These nouns denote forms of language that vary from the standard. Dialect usually applies to the vocabulary, grammar, and pronunciation characteristic of specific geographic localities or social classes. The vernacular is the informal everyday language spoken by a people. Jargon is specialized language understood only by a particular group, as one sharing an occupation or interest. Cant now usually refers to the specialized vocabulary of a group or trade and is often marked by the use of stock phrases. Argot applies especially to the language of the underworld. Lingo is often applied to language that is unfamiliar or difficult to understand. Patois is sometimes used as a synonym for jargon or cant, but it can also refer to a regional dialect that has no literary tradition.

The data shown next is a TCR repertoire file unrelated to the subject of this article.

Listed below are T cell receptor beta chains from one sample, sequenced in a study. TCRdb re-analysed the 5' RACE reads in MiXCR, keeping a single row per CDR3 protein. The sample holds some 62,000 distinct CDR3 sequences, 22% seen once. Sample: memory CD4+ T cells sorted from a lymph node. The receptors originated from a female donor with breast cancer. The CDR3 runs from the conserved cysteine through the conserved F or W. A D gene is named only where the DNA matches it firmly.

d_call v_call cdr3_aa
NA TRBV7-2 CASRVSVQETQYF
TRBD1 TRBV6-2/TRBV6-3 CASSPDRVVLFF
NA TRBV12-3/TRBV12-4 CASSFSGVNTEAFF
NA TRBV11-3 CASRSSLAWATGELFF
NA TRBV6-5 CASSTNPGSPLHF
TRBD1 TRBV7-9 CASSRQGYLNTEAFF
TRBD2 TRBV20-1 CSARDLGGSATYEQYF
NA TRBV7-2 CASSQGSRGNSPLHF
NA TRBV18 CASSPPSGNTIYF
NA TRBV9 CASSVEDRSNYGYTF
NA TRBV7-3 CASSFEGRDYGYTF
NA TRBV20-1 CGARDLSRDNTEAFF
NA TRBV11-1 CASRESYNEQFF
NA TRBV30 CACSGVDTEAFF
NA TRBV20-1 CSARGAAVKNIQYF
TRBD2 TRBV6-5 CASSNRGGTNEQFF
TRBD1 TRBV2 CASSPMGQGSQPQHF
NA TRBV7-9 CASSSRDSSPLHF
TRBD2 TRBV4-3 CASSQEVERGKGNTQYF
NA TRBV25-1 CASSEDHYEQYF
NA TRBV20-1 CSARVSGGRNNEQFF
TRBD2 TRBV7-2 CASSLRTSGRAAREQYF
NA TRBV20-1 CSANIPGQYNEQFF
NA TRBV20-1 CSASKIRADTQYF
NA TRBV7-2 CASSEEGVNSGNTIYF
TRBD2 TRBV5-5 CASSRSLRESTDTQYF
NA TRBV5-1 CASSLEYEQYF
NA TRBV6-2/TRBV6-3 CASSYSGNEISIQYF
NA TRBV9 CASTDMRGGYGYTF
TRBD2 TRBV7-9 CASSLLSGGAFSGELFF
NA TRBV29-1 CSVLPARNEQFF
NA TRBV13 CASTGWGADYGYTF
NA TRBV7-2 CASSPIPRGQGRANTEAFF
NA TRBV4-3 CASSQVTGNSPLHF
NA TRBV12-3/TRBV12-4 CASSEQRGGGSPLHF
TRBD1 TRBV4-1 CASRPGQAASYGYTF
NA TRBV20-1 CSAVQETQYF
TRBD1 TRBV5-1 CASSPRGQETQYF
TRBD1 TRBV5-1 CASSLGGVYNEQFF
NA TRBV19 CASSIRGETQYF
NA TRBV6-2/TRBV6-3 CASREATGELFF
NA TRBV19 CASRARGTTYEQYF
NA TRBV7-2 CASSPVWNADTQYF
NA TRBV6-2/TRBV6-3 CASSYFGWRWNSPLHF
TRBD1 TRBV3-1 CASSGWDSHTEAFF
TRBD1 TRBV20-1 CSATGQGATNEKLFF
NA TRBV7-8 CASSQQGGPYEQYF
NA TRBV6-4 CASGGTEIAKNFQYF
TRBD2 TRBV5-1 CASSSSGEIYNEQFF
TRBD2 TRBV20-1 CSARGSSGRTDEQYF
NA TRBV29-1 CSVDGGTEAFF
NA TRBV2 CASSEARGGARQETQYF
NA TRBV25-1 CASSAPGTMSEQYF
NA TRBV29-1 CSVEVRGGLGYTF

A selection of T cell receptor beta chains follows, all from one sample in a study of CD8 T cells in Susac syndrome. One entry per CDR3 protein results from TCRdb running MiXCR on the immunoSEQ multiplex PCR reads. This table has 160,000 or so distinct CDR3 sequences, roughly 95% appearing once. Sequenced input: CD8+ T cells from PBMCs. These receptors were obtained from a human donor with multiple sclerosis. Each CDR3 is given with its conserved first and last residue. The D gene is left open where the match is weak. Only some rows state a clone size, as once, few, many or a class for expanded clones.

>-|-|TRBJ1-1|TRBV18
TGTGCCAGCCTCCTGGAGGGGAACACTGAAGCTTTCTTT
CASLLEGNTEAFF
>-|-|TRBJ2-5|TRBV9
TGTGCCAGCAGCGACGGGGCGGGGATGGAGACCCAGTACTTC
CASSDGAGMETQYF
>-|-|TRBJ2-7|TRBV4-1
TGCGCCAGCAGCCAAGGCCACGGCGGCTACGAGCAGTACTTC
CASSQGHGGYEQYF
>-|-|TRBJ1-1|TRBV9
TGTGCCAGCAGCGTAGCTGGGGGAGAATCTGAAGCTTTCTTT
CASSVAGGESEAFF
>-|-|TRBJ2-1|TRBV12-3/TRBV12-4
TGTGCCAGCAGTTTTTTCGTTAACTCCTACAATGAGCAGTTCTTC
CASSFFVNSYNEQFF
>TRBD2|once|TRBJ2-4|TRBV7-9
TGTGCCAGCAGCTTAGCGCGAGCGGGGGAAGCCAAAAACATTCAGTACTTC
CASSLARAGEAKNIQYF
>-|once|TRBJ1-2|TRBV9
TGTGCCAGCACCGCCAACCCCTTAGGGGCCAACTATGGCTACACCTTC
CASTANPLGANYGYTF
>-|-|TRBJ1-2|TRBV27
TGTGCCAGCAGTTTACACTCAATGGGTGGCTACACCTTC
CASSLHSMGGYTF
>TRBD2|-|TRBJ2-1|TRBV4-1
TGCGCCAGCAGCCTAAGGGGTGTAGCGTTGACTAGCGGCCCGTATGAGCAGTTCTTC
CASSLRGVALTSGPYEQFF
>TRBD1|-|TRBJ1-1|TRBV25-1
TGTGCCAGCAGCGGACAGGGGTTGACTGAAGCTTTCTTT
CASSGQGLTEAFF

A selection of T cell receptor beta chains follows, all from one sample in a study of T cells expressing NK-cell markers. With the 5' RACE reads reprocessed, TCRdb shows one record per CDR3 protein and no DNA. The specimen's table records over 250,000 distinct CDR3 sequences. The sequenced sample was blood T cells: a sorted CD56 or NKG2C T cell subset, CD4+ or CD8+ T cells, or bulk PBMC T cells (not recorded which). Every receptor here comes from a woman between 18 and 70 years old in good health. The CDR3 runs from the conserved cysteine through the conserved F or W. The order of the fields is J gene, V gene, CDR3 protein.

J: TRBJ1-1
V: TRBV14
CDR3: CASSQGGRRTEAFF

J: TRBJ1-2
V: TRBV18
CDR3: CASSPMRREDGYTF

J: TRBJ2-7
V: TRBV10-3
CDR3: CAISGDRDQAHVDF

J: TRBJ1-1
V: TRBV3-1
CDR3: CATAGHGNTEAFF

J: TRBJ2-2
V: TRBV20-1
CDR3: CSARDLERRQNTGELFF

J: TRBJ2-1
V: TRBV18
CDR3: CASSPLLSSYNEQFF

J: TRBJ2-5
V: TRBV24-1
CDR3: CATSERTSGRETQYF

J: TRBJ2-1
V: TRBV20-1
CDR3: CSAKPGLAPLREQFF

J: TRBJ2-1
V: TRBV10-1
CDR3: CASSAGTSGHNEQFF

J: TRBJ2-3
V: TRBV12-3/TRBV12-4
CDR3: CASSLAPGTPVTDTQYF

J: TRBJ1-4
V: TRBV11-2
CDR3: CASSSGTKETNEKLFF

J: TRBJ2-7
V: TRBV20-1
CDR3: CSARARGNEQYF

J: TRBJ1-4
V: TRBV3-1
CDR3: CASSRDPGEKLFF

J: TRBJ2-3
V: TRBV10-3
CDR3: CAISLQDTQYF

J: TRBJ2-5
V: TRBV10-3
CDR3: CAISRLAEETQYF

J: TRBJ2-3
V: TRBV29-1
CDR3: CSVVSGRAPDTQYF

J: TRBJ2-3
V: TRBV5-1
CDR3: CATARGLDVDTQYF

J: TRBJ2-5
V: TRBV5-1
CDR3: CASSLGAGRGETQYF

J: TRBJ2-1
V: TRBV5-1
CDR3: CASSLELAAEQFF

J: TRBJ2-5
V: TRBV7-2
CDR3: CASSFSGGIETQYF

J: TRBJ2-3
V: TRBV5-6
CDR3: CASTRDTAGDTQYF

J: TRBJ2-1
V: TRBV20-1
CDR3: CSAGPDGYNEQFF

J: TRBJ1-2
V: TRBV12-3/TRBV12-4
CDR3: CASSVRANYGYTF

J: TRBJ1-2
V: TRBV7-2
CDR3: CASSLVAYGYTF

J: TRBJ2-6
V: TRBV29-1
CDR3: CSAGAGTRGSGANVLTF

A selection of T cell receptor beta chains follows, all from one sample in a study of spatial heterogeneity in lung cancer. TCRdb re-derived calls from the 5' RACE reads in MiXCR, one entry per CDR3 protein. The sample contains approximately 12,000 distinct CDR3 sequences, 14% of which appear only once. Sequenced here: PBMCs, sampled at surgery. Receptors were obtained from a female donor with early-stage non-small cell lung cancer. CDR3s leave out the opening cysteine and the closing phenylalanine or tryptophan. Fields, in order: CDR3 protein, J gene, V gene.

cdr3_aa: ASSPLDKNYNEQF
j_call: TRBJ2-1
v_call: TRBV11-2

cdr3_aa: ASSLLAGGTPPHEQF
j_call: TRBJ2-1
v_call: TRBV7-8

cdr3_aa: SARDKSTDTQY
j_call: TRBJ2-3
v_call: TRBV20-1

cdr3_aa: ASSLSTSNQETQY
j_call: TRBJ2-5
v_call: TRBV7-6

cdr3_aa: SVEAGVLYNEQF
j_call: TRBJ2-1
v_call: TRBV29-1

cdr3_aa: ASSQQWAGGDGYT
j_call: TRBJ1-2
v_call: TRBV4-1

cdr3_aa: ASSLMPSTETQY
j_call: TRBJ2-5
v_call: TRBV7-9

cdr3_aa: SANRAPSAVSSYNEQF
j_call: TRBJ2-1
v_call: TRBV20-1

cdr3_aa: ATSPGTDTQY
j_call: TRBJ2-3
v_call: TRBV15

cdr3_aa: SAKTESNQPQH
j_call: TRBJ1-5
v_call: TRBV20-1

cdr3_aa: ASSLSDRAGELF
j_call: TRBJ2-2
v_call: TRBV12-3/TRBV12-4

A peculiarity of the Rif dialect is the change of the Arabic "1" to "r," and this would seem to support this derivation, "b" and "f" being interchangeable through "v."
Similarly his pioneer work in mechanics is illustrated by the story of his having said 80s pot iroi Kai KU'i Tip 'yi]v (or as another version has it, in his dialect, 7ra 0c7) Kai Kivw TOY -yav), " Give me a place to stand and I (will) move the earth."
Common to all groups of Ionians in the Aegean is a dialect of Greek which has n for a (in Attic only partially) and (in Asiatic Ionian especially) for r in certain words.
142) and the dialect of Attica differed widely from all other forms of Ionic. Earlier phases of Ionic forms are dominant in the language of Homer.